France’s National Assembly briefly descended into chaos after an MP shouted “They should go back to Africa!”
A session of the French parliament was suspended on Thursday after a legislator was accused of hurling a “racist” insult at a fellow MP during a debate on migration.
The incident took place when Carlos Martens Bilongo, an MP from the left-wing La France Insoumise (France Unbowed) party whose parents are of Congolese and Angolan origin, was delivering a speech on behalf of an NGO that aids migrants arriving in Europe. He asked the government to help find a port for the 234 people recently rescued at sea.
Gregoire de Fournas, a newly elected legislator from the conservative National Rally (RN) party, interrupted the speech by shouting: “They should go back to Africa!”
The heckle immediately led to an uproar, with several other MPs angrily yelling at de Fournas, after which the speaker, Yael Braun-Privet, suspended the session.
According to France 24 news channel, it could be believed that de Fournas was addressing Bilongo directly, because in French, the pronouns ‘he’ and ‘they’ are pronounced the same.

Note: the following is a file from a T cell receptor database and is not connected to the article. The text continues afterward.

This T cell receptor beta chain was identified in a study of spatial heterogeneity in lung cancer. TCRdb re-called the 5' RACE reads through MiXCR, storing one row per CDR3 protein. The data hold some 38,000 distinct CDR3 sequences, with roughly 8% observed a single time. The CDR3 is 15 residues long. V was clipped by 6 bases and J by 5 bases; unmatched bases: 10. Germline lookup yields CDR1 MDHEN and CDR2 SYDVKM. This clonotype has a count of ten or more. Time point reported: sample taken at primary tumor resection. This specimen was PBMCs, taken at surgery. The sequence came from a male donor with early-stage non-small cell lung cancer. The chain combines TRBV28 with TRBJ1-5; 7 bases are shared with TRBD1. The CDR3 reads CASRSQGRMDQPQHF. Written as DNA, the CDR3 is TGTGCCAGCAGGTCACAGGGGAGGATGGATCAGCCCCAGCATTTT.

Many politicians condemned the conservative MP, whose party is known for its anti-migrant stance. “Racism has no place in our democracy,” Prime Minister Elisabeth Borne said.
Bilongo also accused de Fournas of racism. “Today in the parliament chamber, he insulted me personally. He insulted millions of French people who look like me,” he told France Info radio.
De Fournas denied that he insulted Bilongo and accused his party of “manipulation.”
“They are trying to distort my words, to make me look as if I was making disgusting comments towards a fellow MP who has the same legitimacy to sit in these benches as I do,” he told reporters, adding that he was specifically calling for migrants who cross the Mediterranean Sea by boat to be returned home rather than be allowed to land in France.
The RN, formerly known as the National Front and led by Marine Le Pen between 2011 and 2021, won 89 seats in the country’s 577-seat National Assembly in June, marking the biggest victory in the party’s history.
In April, Le Pen lost to Emmanuel Macron in a presidential runoff election, receiving 41.45% of the votes to 58.55%.